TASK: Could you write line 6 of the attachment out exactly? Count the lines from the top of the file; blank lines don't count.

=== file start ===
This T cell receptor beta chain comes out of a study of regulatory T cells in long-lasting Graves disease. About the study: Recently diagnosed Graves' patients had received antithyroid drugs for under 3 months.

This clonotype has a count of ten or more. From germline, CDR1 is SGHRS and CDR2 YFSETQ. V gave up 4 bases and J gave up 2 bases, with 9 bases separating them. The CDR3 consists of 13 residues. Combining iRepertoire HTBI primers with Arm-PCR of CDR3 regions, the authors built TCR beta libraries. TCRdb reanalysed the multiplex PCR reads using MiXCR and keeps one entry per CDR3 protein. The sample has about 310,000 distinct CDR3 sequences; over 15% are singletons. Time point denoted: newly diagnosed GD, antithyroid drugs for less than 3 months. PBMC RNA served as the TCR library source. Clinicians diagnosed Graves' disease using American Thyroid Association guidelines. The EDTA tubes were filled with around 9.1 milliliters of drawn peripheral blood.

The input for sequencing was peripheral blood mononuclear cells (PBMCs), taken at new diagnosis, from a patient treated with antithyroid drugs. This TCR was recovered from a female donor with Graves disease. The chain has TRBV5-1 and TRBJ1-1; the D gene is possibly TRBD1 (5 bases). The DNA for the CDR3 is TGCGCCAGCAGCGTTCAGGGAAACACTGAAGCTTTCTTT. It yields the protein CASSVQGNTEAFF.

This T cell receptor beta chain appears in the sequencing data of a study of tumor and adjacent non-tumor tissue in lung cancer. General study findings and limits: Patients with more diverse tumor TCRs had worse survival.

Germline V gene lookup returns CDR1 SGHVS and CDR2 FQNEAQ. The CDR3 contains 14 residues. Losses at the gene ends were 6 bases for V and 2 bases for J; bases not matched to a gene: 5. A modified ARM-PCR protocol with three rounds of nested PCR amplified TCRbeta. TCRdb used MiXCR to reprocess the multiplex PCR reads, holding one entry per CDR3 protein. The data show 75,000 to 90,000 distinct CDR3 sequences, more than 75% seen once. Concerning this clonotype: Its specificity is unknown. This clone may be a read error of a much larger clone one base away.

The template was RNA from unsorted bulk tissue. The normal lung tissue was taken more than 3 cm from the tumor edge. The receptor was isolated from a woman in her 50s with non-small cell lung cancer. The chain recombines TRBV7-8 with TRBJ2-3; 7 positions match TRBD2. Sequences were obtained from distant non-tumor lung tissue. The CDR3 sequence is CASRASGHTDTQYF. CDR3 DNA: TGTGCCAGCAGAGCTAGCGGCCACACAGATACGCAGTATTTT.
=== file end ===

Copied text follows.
The template was RNA from unsorted bulk tissue. The normal lung tissue was taken more than 3 cm from the tumor edge. The receptor was isolated from a woman in her 50s with non-small cell lung cancer. The chain recombines TRBV7-8 with TRBJ2-3; 7 positions match TRBD2. Sequences were obtained from distant non-tumor lung tissue. The CDR3 sequence is CASRASGHTDTQYF. CDR3 DNA: TGTGCCAGCAGAGCTAGCGGCCACACAGATACGCAGTATTTT.